Which Sports Do More Americans Participate In?
The Sporting Goods Manufacturers Association has put out its list of sport by sport participation in the United States. This is one of these lists that each year I'm completely fascinated with. So here is the best of the best from 2010:
• Birdwatching is among the top 10 activities Americans aged 55-64 would like to do.
• More than 49 million people now run, up 12.6% in 2010 and up 57.4% over the last decade.
• An amazing 1.9 million people participated in triathlons in 2010, up 63.7 percent from the year before.
• The treadmill is being used by 42.5% more Americans than it was in 2000, while the amount of people that use the cross country ski machine is down 52.9 percent.
• The fastest rising piece of gym equipment is the elliptical trainer, which was used by 28.1 million people in 2010, up from 7.3 million in 2000.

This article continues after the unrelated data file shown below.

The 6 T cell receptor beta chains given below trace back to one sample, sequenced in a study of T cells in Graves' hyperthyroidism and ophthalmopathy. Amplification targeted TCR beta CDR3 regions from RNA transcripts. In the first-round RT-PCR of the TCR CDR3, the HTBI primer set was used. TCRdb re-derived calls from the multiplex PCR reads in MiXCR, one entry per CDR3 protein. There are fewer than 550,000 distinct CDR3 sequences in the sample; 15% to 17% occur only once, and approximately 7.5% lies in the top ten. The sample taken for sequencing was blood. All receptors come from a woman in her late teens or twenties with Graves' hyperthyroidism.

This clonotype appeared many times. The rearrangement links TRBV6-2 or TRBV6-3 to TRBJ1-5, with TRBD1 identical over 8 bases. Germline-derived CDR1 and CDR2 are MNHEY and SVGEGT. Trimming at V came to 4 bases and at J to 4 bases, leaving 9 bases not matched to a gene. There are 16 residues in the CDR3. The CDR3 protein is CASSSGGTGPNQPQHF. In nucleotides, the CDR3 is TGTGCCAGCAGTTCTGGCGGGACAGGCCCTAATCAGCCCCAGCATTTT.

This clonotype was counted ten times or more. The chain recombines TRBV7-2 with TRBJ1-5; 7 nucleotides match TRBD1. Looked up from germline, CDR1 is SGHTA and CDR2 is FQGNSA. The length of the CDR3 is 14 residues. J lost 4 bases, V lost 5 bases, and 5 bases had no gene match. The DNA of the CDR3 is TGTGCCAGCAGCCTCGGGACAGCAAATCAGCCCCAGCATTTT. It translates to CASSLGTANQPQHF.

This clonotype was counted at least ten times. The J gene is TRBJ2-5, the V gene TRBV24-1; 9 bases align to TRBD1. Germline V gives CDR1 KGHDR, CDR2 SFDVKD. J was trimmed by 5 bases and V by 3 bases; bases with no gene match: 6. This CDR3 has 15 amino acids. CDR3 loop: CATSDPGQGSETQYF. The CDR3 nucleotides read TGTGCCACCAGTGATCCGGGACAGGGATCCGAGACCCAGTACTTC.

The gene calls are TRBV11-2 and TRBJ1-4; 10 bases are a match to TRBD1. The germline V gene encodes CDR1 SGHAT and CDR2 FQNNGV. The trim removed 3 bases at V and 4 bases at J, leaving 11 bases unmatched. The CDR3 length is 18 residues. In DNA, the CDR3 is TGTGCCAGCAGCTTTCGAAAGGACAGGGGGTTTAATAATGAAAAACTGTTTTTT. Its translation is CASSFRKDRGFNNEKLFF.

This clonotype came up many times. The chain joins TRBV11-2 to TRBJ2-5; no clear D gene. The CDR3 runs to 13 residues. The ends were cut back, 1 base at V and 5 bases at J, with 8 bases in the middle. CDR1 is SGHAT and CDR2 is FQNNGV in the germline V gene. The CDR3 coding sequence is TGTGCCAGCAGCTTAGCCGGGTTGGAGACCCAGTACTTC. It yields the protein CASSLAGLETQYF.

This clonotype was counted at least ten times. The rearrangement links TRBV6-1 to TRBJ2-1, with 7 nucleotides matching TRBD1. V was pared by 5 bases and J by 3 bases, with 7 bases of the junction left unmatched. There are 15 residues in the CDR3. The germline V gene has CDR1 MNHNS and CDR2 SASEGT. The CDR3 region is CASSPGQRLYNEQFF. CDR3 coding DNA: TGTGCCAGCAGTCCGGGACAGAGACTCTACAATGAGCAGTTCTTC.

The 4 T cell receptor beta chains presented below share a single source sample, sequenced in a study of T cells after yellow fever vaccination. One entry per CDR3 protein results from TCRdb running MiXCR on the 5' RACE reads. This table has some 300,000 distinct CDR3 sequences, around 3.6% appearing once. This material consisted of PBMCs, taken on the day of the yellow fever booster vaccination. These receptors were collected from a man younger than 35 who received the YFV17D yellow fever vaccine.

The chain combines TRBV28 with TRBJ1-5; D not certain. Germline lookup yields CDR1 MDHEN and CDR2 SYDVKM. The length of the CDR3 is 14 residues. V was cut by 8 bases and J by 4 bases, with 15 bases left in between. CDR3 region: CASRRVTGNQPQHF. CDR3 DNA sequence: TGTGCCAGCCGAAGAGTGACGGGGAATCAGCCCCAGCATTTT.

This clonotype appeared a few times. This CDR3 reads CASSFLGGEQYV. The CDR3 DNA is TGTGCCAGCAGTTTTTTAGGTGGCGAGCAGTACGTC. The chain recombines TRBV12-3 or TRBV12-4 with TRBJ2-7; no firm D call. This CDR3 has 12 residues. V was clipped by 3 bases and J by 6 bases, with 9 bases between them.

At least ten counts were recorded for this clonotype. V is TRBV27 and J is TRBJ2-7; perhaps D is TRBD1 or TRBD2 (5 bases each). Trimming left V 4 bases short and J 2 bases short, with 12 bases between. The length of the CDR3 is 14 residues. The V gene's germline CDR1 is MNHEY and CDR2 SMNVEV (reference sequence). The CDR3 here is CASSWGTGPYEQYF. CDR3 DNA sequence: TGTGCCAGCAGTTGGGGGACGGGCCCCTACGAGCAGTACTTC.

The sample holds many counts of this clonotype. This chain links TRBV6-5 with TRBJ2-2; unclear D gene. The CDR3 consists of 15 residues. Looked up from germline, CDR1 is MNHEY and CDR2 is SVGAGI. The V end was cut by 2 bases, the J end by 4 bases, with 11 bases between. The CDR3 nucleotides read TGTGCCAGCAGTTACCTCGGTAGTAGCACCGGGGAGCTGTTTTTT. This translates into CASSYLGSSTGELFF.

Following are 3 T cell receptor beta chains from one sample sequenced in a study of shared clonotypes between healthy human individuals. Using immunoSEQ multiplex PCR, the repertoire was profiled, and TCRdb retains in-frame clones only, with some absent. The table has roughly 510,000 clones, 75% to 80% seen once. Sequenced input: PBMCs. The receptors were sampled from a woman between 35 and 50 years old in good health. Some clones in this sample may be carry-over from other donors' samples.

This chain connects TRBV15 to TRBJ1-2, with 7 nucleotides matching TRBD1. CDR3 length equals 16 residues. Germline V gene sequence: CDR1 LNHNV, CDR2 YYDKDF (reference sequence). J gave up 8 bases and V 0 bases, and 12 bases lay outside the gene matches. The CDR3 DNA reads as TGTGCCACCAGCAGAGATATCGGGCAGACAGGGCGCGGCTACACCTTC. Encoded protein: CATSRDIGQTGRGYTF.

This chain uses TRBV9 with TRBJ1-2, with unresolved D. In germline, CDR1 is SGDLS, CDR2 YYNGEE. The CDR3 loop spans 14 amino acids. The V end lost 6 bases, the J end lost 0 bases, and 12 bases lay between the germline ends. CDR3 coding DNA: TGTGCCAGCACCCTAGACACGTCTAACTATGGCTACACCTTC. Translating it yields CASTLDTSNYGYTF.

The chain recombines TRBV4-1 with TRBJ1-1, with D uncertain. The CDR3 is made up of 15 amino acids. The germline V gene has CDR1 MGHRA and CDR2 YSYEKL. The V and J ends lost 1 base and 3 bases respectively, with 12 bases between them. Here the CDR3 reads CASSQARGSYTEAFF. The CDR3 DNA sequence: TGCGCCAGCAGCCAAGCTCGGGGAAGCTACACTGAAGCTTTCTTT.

• Between 2008 and 2010, yoga participation increased by 23 percent.
• Water sports are suffering. Over the last decade, jet skiing (down 18.2%), scuba diving (down 26.8 percent) and water skiing (down 44.8%) have all been affected. The only water sport on the rise? Surfing, up 26.3 percent in the last 10 years.
• Despite the growth of the NFL, tackle football participation is down 16.1 percent over the last decade.
• The fastest growing sport over the last decade is lacrosse (up 218 percent), even though the numbers are small. For example, nine times more people participate in baseball than lacrosse.
• In the oddball category, there are 3.2 million cheerleaders in this country, up 22.7% in 2000 and 19.4 million people now play ping pong, up a whopping 53 percent in the last decade.
• Things aren't good if it has wheels. All down over the last decade? Roller skating (63.6 percent), roller hockey (down 65.3 percent) and skateboarding (30.9 percent).
• Other sports that are on a huge decline over the last decade include wrestling (44.2 percent) and slow-pitch softball (37.9 percent).
• The saddest number in the report? 36 percent of all inactive Americans are under 34 years old.
Questions? Comments? SportsBiz@cnbc.com